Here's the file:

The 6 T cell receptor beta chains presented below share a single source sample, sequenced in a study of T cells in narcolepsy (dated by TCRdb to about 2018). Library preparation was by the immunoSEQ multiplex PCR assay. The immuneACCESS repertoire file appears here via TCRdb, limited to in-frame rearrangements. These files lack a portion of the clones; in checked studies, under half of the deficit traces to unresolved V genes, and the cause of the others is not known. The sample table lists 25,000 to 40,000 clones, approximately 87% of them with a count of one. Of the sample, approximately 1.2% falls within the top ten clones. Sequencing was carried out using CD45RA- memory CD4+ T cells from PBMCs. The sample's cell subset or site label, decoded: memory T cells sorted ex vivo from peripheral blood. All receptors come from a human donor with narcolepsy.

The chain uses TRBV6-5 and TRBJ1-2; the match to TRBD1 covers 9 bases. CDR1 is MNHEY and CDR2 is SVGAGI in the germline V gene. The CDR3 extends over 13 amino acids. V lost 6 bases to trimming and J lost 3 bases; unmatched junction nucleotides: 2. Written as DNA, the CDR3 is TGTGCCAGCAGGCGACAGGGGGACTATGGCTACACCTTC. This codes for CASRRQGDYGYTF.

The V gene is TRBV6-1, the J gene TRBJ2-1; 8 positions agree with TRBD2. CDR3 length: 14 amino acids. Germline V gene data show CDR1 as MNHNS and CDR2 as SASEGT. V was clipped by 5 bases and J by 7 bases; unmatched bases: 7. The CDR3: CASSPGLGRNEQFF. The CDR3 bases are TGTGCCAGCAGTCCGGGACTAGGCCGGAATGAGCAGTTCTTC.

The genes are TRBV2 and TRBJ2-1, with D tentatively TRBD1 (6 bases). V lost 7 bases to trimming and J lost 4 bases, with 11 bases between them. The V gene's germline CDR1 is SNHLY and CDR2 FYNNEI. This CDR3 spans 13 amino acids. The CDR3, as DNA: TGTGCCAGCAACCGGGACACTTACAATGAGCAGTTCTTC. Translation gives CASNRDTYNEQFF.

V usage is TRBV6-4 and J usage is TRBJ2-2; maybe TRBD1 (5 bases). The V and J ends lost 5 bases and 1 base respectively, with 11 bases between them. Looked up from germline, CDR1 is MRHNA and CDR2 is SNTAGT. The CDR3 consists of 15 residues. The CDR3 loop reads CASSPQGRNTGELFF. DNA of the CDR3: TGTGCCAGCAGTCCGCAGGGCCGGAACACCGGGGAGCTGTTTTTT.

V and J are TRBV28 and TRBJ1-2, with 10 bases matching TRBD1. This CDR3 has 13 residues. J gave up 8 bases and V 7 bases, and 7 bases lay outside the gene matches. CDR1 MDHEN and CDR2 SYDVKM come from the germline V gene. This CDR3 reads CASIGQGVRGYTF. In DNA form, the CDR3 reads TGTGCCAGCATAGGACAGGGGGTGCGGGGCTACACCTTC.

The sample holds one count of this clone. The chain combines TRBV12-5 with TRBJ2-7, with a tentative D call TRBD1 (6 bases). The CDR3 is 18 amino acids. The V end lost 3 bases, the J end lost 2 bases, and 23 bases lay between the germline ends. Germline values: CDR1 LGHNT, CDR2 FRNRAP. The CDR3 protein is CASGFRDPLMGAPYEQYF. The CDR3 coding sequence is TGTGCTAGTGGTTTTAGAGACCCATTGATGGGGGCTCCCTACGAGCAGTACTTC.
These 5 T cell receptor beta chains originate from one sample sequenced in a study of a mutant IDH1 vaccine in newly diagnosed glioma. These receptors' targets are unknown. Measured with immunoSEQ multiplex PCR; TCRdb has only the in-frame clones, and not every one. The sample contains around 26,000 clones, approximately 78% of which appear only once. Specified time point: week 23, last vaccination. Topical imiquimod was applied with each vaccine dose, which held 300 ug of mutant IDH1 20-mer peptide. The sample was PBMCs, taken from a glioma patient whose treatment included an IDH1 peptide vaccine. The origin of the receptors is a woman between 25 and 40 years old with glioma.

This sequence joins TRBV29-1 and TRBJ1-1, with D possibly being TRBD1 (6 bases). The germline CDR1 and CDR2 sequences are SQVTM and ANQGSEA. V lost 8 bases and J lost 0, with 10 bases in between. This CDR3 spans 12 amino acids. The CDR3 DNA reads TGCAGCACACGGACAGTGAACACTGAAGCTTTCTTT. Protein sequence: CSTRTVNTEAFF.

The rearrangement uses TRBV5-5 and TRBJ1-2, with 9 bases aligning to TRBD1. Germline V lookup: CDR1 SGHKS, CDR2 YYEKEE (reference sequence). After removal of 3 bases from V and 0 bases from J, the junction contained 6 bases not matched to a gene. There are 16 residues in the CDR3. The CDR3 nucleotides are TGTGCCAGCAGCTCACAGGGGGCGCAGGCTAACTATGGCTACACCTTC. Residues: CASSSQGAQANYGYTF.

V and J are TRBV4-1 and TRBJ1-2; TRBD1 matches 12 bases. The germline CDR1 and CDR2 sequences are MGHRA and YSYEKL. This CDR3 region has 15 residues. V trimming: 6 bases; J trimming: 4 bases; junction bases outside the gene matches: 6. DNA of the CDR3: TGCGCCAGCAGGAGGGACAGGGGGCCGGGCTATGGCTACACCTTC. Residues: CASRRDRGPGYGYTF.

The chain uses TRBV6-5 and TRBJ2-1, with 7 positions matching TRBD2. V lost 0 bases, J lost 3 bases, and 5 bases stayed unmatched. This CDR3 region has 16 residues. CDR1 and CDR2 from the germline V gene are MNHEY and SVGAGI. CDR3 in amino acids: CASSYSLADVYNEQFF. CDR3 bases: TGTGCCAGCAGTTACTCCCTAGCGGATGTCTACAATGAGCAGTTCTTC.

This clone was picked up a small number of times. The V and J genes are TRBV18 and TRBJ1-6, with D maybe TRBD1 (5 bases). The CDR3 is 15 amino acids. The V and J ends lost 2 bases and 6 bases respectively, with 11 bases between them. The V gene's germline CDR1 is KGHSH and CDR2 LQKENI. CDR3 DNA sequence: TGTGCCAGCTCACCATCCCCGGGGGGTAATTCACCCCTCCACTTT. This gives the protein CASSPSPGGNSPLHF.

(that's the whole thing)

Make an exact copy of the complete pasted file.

The 6 T cell receptor beta chains presented below share a single source sample, sequenced in a study of T cells in narcolepsy (dated by TCRdb to about 2018). Library preparation was by the immunoSEQ multiplex PCR assay. The immuneACCESS repertoire file appears here via TCRdb, limited to in-frame rearrangements. These files lack a portion of the clones; in checked studies, under half of the deficit traces to unresolved V genes, and the cause of the others is not known. The sample table lists 25,000 to 40,000 clones, approximately 87% of them with a count of one. Of the sample, approximately 1.2% falls within the top ten clones. Sequencing was carried out using CD45RA- memory CD4+ T cells from PBMCs. The sample's cell subset or site label, decoded: memory T cells sorted ex vivo from peripheral blood. All receptors come from a human donor with narcolepsy.

The chain uses TRBV6-5 and TRBJ1-2; the match to TRBD1 covers 9 bases. CDR1 is MNHEY and CDR2 is SVGAGI in the germline V gene. The CDR3 extends over 13 amino acids. V lost 6 bases to trimming and J lost 3 bases; unmatched junction nucleotides: 2. Written as DNA, the CDR3 is TGTGCCAGCAGGCGACAGGGGGACTATGGCTACACCTTC. This codes for CASRRQGDYGYTF.

The V gene is TRBV6-1, the J gene TRBJ2-1; 8 positions agree with TRBD2. CDR3 length: 14 amino acids. Germline V gene data show CDR1 as MNHNS and CDR2 as SASEGT. V was clipped by 5 bases and J by 7 bases; unmatched bases: 7. The CDR3: CASSPGLGRNEQFF. The CDR3 bases are TGTGCCAGCAGTCCGGGACTAGGCCGGAATGAGCAGTTCTTC.

The genes are TRBV2 and TRBJ2-1, with D tentatively TRBD1 (6 bases). V lost 7 bases to trimming and J lost 4 bases, with 11 bases between them. The V gene's germline CDR1 is SNHLY and CDR2 FYNNEI. This CDR3 spans 13 amino acids. The CDR3, as DNA: TGTGCCAGCAACCGGGACACTTACAATGAGCAGTTCTTC. Translation gives CASNRDTYNEQFF.

V usage is TRBV6-4 and J usage is TRBJ2-2; maybe TRBD1 (5 bases). The V and J ends lost 5 bases and 1 base respectively, with 11 bases between them. Looked up from germline, CDR1 is MRHNA and CDR2 is SNTAGT. The CDR3 consists of 15 residues. The CDR3 loop reads CASSPQGRNTGELFF. DNA of the CDR3: TGTGCCAGCAGTCCGCAGGGCCGGAACACCGGGGAGCTGTTTTTT.

V and J are TRBV28 and TRBJ1-2, with 10 bases matching TRBD1. This CDR3 has 13 residues. J gave up 8 bases and V 7 bases, and 7 bases lay outside the gene matches. CDR1 MDHEN and CDR2 SYDVKM come from the germline V gene. This CDR3 reads CASIGQGVRGYTF. In DNA form, the CDR3 reads TGTGCCAGCATAGGACAGGGGGTGCGGGGCTACACCTTC.

The sample holds one count of this clone. The chain combines TRBV12-5 with TRBJ2-7, with a tentative D call TRBD1 (6 bases). The CDR3 is 18 amino acids. The V end lost 3 bases, the J end lost 2 bases, and 23 bases lay between the germline ends. Germline values: CDR1 LGHNT, CDR2 FRNRAP. The CDR3 protein is CASGFRDPLMGAPYEQYF. The CDR3 coding sequence is TGTGCTAGTGGTTTTAGAGACCCATTGATGGGGGCTCCCTACGAGCAGTACTTC.
These 5 T cell receptor beta chains originate from one sample sequenced in a study of a mutant IDH1 vaccine in newly diagnosed glioma. These receptors' targets are unknown. Measured with immunoSEQ multiplex PCR; TCRdb has only the in-frame clones, and not every one. The sample contains around 26,000 clones, approximately 78% of which appear only once. Specified time point: week 23, last vaccination. Topical imiquimod was applied with each vaccine dose, which held 300 ug of mutant IDH1 20-mer peptide. The sample was PBMCs, taken from a glioma patient whose treatment included an IDH1 peptide vaccine. The origin of the receptors is a woman between 25 and 40 years old with glioma.

This sequence joins TRBV29-1 and TRBJ1-1, with D possibly being TRBD1 (6 bases). The germline CDR1 and CDR2 sequences are SQVTM and ANQGSEA. V lost 8 bases and J lost 0, with 10 bases in between. This CDR3 spans 12 amino acids. The CDR3 DNA reads TGCAGCACACGGACAGTGAACACTGAAGCTTTCTTT. Protein sequence: CSTRTVNTEAFF.

The rearrangement uses TRBV5-5 and TRBJ1-2, with 9 bases aligning to TRBD1. Germline V lookup: CDR1 SGHKS, CDR2 YYEKEE (reference sequence). After removal of 3 bases from V and 0 bases from J, the junction contained 6 bases not matched to a gene. There are 16 residues in the CDR3. The CDR3 nucleotides are TGTGCCAGCAGCTCACAGGGGGCGCAGGCTAACTATGGCTACACCTTC. Residues: CASSSQGAQANYGYTF.

V and J are TRBV4-1 and TRBJ1-2; TRBD1 matches 12 bases. The germline CDR1 and CDR2 sequences are MGHRA and YSYEKL. This CDR3 region has 15 residues. V trimming: 6 bases; J trimming: 4 bases; junction bases outside the gene matches: 6. DNA of the CDR3: TGCGCCAGCAGGAGGGACAGGGGGCCGGGCTATGGCTACACCTTC. Residues: CASRRDRGPGYGYTF.

The chain uses TRBV6-5 and TRBJ2-1, with 7 positions matching TRBD2. V lost 0 bases, J lost 3 bases, and 5 bases stayed unmatched. This CDR3 region has 16 residues. CDR1 and CDR2 from the germline V gene are MNHEY and SVGAGI. CDR3 in amino acids: CASSYSLADVYNEQFF. CDR3 bases: TGTGCCAGCAGTTACTCCCTAGCGGATGTCTACAATGAGCAGTTCTTC.

This clone was picked up a small number of times. The V and J genes are TRBV18 and TRBJ1-6, with D maybe TRBD1 (5 bases). The CDR3 is 15 amino acids. The V and J ends lost 2 bases and 6 bases respectively, with 11 bases between them. The V gene's germline CDR1 is KGHSH and CDR2 LQKENI. CDR3 DNA sequence: TGTGCCAGCTCACCATCCCCGGGGGGTAATTCACCCCTCCACTTT. This gives the protein CASSPSPGGNSPLHF.